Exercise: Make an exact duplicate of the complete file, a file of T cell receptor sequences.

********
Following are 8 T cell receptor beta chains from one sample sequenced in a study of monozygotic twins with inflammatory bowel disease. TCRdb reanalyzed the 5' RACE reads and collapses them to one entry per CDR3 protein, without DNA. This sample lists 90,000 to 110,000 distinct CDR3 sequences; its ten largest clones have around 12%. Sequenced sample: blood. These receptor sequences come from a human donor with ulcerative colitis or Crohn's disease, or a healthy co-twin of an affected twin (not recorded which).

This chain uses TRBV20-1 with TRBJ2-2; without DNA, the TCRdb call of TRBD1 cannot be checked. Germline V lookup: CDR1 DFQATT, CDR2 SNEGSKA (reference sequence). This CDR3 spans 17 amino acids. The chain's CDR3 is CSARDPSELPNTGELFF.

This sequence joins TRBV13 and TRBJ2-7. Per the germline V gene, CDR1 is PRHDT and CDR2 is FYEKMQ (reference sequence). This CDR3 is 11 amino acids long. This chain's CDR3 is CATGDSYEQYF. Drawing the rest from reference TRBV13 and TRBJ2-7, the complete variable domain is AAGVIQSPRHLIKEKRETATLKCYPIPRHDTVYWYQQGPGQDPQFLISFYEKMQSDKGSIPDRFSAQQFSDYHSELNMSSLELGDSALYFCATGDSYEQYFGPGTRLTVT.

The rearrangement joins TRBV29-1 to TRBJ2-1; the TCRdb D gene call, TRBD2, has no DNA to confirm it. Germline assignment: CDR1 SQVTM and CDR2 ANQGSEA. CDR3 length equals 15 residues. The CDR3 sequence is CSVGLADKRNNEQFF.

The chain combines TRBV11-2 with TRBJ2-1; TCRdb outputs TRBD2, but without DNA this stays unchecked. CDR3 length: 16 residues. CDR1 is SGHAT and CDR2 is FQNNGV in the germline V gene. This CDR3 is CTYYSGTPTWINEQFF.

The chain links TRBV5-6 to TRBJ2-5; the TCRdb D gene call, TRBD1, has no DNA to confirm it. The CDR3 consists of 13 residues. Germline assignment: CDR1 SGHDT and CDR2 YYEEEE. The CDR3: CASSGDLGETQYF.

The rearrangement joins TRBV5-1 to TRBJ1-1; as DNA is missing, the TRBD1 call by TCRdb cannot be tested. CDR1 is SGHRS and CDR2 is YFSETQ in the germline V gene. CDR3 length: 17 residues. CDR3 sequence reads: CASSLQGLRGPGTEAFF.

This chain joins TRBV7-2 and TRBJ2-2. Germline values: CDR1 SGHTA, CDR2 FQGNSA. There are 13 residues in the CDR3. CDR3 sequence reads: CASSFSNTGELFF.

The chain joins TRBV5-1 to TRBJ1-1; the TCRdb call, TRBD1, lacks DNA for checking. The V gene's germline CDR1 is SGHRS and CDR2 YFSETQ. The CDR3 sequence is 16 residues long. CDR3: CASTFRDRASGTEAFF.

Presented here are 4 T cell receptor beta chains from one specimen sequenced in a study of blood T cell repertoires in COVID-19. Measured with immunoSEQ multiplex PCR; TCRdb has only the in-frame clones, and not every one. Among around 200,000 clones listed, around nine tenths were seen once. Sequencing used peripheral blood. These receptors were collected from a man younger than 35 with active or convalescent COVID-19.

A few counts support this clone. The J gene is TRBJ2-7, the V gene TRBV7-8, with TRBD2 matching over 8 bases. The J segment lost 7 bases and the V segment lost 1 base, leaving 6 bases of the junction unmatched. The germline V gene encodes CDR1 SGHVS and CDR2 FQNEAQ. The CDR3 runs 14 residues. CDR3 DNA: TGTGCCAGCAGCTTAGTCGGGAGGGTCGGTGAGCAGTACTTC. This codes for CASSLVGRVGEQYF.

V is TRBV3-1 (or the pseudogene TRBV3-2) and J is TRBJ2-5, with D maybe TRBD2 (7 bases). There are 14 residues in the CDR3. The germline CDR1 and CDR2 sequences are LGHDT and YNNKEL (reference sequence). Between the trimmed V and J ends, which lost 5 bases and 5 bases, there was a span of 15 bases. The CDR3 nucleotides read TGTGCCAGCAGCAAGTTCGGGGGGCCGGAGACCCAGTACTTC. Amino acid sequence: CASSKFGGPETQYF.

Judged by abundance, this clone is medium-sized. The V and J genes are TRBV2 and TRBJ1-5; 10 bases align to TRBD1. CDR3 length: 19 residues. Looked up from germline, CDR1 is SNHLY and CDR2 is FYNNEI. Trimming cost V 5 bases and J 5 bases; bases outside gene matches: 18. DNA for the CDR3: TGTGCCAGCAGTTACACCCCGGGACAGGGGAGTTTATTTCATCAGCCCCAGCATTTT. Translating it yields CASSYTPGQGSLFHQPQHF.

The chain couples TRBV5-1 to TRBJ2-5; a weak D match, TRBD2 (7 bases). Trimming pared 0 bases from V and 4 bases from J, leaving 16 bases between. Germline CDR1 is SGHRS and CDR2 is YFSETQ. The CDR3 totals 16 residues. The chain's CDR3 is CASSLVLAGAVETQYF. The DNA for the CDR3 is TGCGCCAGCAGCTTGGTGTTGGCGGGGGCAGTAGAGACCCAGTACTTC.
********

Following are 8 T cell receptor beta chains from one sample sequenced in a study of monozygotic twins with inflammatory bowel disease. TCRdb reanalyzed the 5' RACE reads and collapses them to one entry per CDR3 protein, without DNA. This sample lists 90,000 to 110,000 distinct CDR3 sequences; its ten largest clones have around 12%. Sequenced sample: blood. These receptor sequences come from a human donor with ulcerative colitis or Crohn's disease, or a healthy co-twin of an affected twin (not recorded which).

This chain uses TRBV20-1 with TRBJ2-2; without DNA, the TCRdb call of TRBD1 cannot be checked. Germline V lookup: CDR1 DFQATT, CDR2 SNEGSKA (reference sequence). This CDR3 spans 17 amino acids. The chain's CDR3 is CSARDPSELPNTGELFF.

This sequence joins TRBV13 and TRBJ2-7. Per the germline V gene, CDR1 is PRHDT and CDR2 is FYEKMQ (reference sequence). This CDR3 is 11 amino acids long. This chain's CDR3 is CATGDSYEQYF. Drawing the rest from reference TRBV13 and TRBJ2-7, the complete variable domain is AAGVIQSPRHLIKEKRETATLKCYPIPRHDTVYWYQQGPGQDPQFLISFYEKMQSDKGSIPDRFSAQQFSDYHSELNMSSLELGDSALYFCATGDSYEQYFGPGTRLTVT.

The rearrangement joins TRBV29-1 to TRBJ2-1; the TCRdb D gene call, TRBD2, has no DNA to confirm it. Germline assignment: CDR1 SQVTM and CDR2 ANQGSEA. CDR3 length equals 15 residues. The CDR3 sequence is CSVGLADKRNNEQFF.

The chain combines TRBV11-2 with TRBJ2-1; TCRdb outputs TRBD2, but without DNA this stays unchecked. CDR3 length: 16 residues. CDR1 is SGHAT and CDR2 is FQNNGV in the germline V gene. This CDR3 is CTYYSGTPTWINEQFF.

The chain links TRBV5-6 to TRBJ2-5; the TCRdb D gene call, TRBD1, has no DNA to confirm it. The CDR3 consists of 13 residues. Germline assignment: CDR1 SGHDT and CDR2 YYEEEE. The CDR3: CASSGDLGETQYF.

The rearrangement joins TRBV5-1 to TRBJ1-1; as DNA is missing, the TRBD1 call by TCRdb cannot be tested. CDR1 is SGHRS and CDR2 is YFSETQ in the germline V gene. CDR3 length: 17 residues. CDR3 sequence reads: CASSLQGLRGPGTEAFF.

This chain joins TRBV7-2 and TRBJ2-2. Germline values: CDR1 SGHTA, CDR2 FQGNSA. There are 13 residues in the CDR3. CDR3 sequence reads: CASSFSNTGELFF.

The chain joins TRBV5-1 to TRBJ1-1; the TCRdb call, TRBD1, lacks DNA for checking. The V gene's germline CDR1 is SGHRS and CDR2 YFSETQ. The CDR3 sequence is 16 residues long. CDR3: CASTFRDRASGTEAFF.

Presented here are 4 T cell receptor beta chains from one specimen sequenced in a study of blood T cell repertoires in COVID-19. Measured with immunoSEQ multiplex PCR; TCRdb has only the in-frame clones, and not every one. Among around 200,000 clones listed, around nine tenths were seen once. Sequencing used peripheral blood. These receptors were collected from a man younger than 35 with active or convalescent COVID-19.

A few counts support this clone. The J gene is TRBJ2-7, the V gene TRBV7-8, with TRBD2 matching over 8 bases. The J segment lost 7 bases and the V segment lost 1 base, leaving 6 bases of the junction unmatched. The germline V gene encodes CDR1 SGHVS and CDR2 FQNEAQ. The CDR3 runs 14 residues. CDR3 DNA: TGTGCCAGCAGCTTAGTCGGGAGGGTCGGTGAGCAGTACTTC. This codes for CASSLVGRVGEQYF.

V is TRBV3-1 (or the pseudogene TRBV3-2) and J is TRBJ2-5, with D maybe TRBD2 (7 bases). There are 14 residues in the CDR3. The germline CDR1 and CDR2 sequences are LGHDT and YNNKEL (reference sequence). Between the trimmed V and J ends, which lost 5 bases and 5 bases, there was a span of 15 bases. The CDR3 nucleotides read TGTGCCAGCAGCAAGTTCGGGGGGCCGGAGACCCAGTACTTC. Amino acid sequence: CASSKFGGPETQYF.

Judged by abundance, this clone is medium-sized. The V and J genes are TRBV2 and TRBJ1-5; 10 bases align to TRBD1. CDR3 length: 19 residues. Looked up from germline, CDR1 is SNHLY and CDR2 is FYNNEI. Trimming cost V 5 bases and J 5 bases; bases outside gene matches: 18. DNA for the CDR3: TGTGCCAGCAGTTACACCCCGGGACAGGGGAGTTTATTTCATCAGCCCCAGCATTTT. Translating it yields CASSYTPGQGSLFHQPQHF.

The chain couples TRBV5-1 to TRBJ2-5; a weak D match, TRBD2 (7 bases). Trimming pared 0 bases from V and 4 bases from J, leaving 16 bases between. Germline CDR1 is SGHRS and CDR2 is YFSETQ. The CDR3 totals 16 residues. The chain's CDR3 is CASSLVLAGAVETQYF. The DNA for the CDR3 is TGCGCCAGCAGCTTGGTGTTGGCGGGGGCAGTAGAGACCCAGTACTTC.